What do trade secrets, trademarks, and copyrights all have in common? They’re legal terms for different types of intellectual property (IP). Your intellectual property is among the most essential elements you may possess as a business owner or creative individual. And, since it is so important, it’s wise to take the time to familiarize yourself with the different legal protections you could utilize to safeguard your exclusive rights to that IP.
There are so many different types of intellectual property that it is understandable if you are feeling a bit confused or overwhelmed. While similar, there are key differences, and using the right or wrong type of protection could be the deciding factor in terms of your long-term success.
Some lawyers make it their career focus to help clients with matters just like this. For additional legal assistance in understanding and later registering your intellectual property, please get in touch with our law firm to schedule your initial consultation.
What is a Trade Secret?
A trade secret is confidential information that, if released to the public or a competitor, would cause untold losses for a business. To be legally considered a trade secret, the information, method, formula, or data must be regarded as commercially valuable, be known to only a select number of people, and the holders of the trade secret must have taken reasonable steps to keep it secret.
Examples of trade secrets include:
- Business plans and manuals.
- Customer databases.
- Financial information.
- Formulas and ingredients.
- Industry forecasts.
- Manufacturing methods.
- Pricing and profit margin information.
- Research and development (R&D) data.
- Source code.
- Supplier information.
Some of the most famous examples of trade secrets include the Coca-Cola formula, the Google search algorithm, the New York Times bestseller list process, and McDonald’s Big Mac special sauce. If any of these trade secrets were released to the public or the competition, the business might experience losses while their competitors seized advantage.
To secure your trade secrets, you must sign your employees, business partners, and certain contractors and suppliers to confidentiality agreements (also known as non-disclosure agreements or NDAs). These agreements can be difficult to enforce, and it is recommended that you hire a business law attorney to draft the NDA for you.
What is a Trademark?
A trademark is a recognizable logo, phrase, word, symbol, design, signage, or another device representing a brand or business to differentiate a product or brand from others in the marketplace. You can register a trademark with the U.S. Patent and Trademark Office (USPTO) to protect your trademark and obtain exclusive rights to its use. Federal trademark registration creates an official record of your trademark ownership, prevents others from using deceptive logos in their marketing tactics, and gives you the right to take those who violate your trademark rights to court. The ™ symbol denotes a trademark.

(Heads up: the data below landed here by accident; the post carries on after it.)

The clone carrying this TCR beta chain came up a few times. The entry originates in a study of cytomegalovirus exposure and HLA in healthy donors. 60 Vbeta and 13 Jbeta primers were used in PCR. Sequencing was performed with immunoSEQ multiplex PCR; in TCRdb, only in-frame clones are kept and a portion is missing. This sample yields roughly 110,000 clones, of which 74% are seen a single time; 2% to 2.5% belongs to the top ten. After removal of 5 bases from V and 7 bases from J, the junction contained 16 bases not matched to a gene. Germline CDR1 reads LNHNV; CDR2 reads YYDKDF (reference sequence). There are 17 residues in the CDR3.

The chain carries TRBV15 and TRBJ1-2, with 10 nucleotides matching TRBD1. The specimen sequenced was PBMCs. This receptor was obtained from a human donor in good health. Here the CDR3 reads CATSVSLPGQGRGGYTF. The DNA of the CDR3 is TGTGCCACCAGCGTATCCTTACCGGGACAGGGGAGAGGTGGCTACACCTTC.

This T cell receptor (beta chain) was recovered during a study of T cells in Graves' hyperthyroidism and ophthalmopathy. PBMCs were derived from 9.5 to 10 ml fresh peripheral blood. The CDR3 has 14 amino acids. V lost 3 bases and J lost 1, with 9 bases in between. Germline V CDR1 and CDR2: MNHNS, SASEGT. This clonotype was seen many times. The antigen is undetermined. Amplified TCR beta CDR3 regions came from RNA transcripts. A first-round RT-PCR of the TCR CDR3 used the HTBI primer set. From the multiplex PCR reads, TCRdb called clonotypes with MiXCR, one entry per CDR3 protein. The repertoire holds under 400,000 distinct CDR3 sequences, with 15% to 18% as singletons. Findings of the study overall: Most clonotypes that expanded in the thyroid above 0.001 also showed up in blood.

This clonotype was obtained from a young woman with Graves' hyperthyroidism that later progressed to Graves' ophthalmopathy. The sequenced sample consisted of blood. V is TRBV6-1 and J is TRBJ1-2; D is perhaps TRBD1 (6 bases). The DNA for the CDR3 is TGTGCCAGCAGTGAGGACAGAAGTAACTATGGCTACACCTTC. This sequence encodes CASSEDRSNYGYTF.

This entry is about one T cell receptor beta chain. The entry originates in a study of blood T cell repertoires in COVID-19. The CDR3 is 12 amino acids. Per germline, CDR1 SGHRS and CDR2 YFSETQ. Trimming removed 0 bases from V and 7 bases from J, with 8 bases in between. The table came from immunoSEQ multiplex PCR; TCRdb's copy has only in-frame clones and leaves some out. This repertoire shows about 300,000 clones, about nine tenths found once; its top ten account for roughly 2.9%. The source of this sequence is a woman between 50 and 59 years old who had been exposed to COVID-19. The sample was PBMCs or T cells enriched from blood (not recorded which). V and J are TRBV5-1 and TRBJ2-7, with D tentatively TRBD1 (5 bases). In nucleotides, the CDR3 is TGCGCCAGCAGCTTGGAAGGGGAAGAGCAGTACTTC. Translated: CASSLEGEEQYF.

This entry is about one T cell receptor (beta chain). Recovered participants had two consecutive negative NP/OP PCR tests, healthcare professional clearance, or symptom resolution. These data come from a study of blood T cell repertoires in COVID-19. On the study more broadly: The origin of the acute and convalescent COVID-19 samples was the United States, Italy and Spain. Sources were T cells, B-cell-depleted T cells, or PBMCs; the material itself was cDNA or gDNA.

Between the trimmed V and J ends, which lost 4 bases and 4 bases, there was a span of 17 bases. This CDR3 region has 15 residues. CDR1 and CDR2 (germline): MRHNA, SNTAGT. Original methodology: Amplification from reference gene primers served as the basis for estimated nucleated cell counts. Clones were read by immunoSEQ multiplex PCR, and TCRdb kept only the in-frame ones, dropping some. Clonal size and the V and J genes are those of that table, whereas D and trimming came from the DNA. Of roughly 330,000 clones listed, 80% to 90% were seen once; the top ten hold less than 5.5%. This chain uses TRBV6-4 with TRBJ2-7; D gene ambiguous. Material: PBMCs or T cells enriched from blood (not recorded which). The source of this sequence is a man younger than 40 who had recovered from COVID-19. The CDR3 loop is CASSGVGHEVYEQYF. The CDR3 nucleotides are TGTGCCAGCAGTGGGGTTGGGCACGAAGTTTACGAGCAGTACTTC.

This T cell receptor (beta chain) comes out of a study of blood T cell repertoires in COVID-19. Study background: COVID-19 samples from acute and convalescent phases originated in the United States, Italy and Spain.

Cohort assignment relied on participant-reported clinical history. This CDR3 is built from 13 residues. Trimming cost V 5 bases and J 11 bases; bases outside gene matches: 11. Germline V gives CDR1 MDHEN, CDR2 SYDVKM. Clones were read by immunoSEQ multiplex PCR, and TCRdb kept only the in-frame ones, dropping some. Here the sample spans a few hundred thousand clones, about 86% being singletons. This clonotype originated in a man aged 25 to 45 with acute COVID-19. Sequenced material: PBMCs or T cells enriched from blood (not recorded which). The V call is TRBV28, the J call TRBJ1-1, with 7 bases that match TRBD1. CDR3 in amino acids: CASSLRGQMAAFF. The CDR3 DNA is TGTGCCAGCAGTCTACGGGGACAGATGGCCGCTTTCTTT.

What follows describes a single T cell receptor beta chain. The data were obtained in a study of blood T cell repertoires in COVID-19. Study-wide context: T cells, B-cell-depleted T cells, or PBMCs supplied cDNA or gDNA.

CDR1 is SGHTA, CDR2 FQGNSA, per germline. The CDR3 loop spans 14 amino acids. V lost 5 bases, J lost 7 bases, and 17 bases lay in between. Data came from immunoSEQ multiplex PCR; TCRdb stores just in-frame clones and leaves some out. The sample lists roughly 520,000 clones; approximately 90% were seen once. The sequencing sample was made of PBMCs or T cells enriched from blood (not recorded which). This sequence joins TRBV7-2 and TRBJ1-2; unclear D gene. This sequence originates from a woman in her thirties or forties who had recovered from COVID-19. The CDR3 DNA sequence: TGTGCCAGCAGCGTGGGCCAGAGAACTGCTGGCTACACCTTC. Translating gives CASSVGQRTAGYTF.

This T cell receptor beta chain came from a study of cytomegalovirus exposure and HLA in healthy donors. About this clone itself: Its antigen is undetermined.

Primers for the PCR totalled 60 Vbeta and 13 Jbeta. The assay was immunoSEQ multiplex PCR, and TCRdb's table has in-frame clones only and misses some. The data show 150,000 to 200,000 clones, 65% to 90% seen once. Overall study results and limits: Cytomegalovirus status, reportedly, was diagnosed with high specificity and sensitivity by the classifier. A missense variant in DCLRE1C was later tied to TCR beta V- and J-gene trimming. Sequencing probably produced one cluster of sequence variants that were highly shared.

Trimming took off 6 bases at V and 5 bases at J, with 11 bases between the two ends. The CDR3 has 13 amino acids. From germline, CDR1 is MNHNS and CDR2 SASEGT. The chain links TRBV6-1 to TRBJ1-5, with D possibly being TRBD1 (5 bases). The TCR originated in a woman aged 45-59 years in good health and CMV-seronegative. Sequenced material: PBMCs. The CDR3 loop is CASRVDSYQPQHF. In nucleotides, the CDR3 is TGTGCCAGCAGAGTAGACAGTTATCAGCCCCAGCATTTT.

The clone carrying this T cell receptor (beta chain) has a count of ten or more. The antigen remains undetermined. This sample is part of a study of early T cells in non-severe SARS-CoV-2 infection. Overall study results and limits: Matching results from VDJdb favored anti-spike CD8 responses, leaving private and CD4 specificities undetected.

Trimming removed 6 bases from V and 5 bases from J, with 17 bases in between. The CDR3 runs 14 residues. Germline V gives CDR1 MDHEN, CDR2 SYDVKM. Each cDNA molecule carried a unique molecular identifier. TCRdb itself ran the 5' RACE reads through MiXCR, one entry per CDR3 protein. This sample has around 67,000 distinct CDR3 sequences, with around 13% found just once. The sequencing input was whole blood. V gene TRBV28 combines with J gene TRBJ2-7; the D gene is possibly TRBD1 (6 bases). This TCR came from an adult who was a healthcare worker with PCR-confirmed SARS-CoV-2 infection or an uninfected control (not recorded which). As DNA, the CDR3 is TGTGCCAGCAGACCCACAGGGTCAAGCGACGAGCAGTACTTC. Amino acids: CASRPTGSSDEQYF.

The benefit of trademarking a logo or other branding is that it prevents the competition from unfairly using your logos against you to mislead or steal away your customers.
Trademarks can be bought, sold, or licensed to other companies under certain conditions.
Famous examples of trademarks include Capital One’s “What’s in your wallet?” slogan, brand names like McDonald’s, logos like the NBC peacock, and symbols like the Nike swoop. Not everything can be trademarked. Commonly used phrases, generic descriptive words, religious quotes, and logos too similar to already established trademarks cannot be trademarked.
What is a Copyright?
Copyrights are a form of legal protection for original works. A copyright is automatically assumed by the author of a work without the need for registration. However, registration is still recommended. If your authorship ever comes into question – or if someone tries to steal your work – an officially registered copyright will help you take the case to court and give you a better chance of winning.
Examples of works that can be copyrighted include the following:
- Business proposals.
- Computer software.
- Graphic design.
- Music and lyrics.
- Sound recordings.
While a patent protects an invention or unique discovery, a copyright protects original works, usually for creatives, artists, and authors. Ideas, systems, facts, methods, and discoveries are not covered under copyright law.
One exception to who holds the exclusive copyright for an original work is when a creative talent works for hire. In such cases, the one who hired the talent-for-hire is typically viewed as the party who holds the copyright.
Do Trademarks, Trade Secrets, or Copyrights Expire?
Trade secrets persist as long as the secrets are kept or as long as the NDA remains in effect. Depending on the parties’ interests held to secrecy, a trade secret could remain secret forever.
As for a copyright, new works created after January 1st, 1978, last through the author’s lifetime and then an additional 70 years after their death.
Unlike copyrights and patents, trademarks do not have a set expiration date. Trademarks will remain in effect as long as their owner continues using them. The law requires proof that the trademark continues to be used at 10-year intervals.
Contact Lankford Law Firm to Schedule an In-Depth Case Evaluation
If you have any further questions or concerns about the different types of intellectual property protection, please get in touch with Lankford Law Firm to discuss your unique case. Our law firm is led by Lankford Law Firm, a compassionate and dedicated business law attorney with years of experience on her record. When you choose Lankford Law Firm, you can feel confident that you are choosing a more than capable legal team to handle your trademark, trade secret, or copyright legal matters.
To schedule your initial consultation, please call our Central Florida law offices at 850-888-8992.